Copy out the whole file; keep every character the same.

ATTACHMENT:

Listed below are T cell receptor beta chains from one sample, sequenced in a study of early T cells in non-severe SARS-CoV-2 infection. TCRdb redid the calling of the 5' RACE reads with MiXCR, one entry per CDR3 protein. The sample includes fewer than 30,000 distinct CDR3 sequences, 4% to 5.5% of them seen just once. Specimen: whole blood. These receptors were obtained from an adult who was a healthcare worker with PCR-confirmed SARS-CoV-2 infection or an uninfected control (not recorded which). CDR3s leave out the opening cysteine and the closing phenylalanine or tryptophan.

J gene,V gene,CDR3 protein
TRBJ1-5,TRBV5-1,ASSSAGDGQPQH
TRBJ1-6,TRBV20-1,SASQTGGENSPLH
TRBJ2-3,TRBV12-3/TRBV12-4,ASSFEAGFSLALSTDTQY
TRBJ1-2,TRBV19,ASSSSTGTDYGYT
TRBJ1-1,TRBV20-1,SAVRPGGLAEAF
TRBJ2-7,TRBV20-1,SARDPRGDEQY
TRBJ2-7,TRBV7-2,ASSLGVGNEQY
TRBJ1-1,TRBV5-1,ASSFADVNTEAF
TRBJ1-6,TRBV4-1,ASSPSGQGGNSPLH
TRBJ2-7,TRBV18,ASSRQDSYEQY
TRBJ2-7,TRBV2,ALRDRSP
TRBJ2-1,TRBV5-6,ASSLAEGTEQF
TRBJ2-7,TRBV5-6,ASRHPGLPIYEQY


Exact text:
Listed below are T cell receptor beta chains from one sample, sequenced in a study of early T cells in non-severe SARS-CoV-2 infection. TCRdb redid the calling of the 5' RACE reads with MiXCR, one entry per CDR3 protein. The sample includes fewer than 30,000 distinct CDR3 sequences, 4% to 5.5% of them seen just once. Specimen: whole blood. These receptors were obtained from an adult who was a healthcare worker with PCR-confirmed SARS-CoV-2 infection or an uninfected control (not recorded which). CDR3s leave out the opening cysteine and the closing phenylalanine or tryptophan.

J gene,V gene,CDR3 protein
TRBJ1-5,TRBV5-1,ASSSAGDGQPQH
TRBJ1-6,TRBV20-1,SASQTGGENSPLH
TRBJ2-3,TRBV12-3/TRBV12-4,ASSFEAGFSLALSTDTQY
TRBJ1-2,TRBV19,ASSSSTGTDYGYT
TRBJ1-1,TRBV20-1,SAVRPGGLAEAF
TRBJ2-7,TRBV20-1,SARDPRGDEQY
TRBJ2-7,TRBV7-2,ASSLGVGNEQY
TRBJ1-1,TRBV5-1,ASSFADVNTEAF
TRBJ1-6,TRBV4-1,ASSPSGQGGNSPLH
TRBJ2-7,TRBV18,ASSRQDSYEQY
TRBJ2-7,TRBV2,ALRDRSP
TRBJ2-1,TRBV5-6,ASSLAEGTEQF
TRBJ2-7,TRBV5-6,ASRHPGLPIYEQY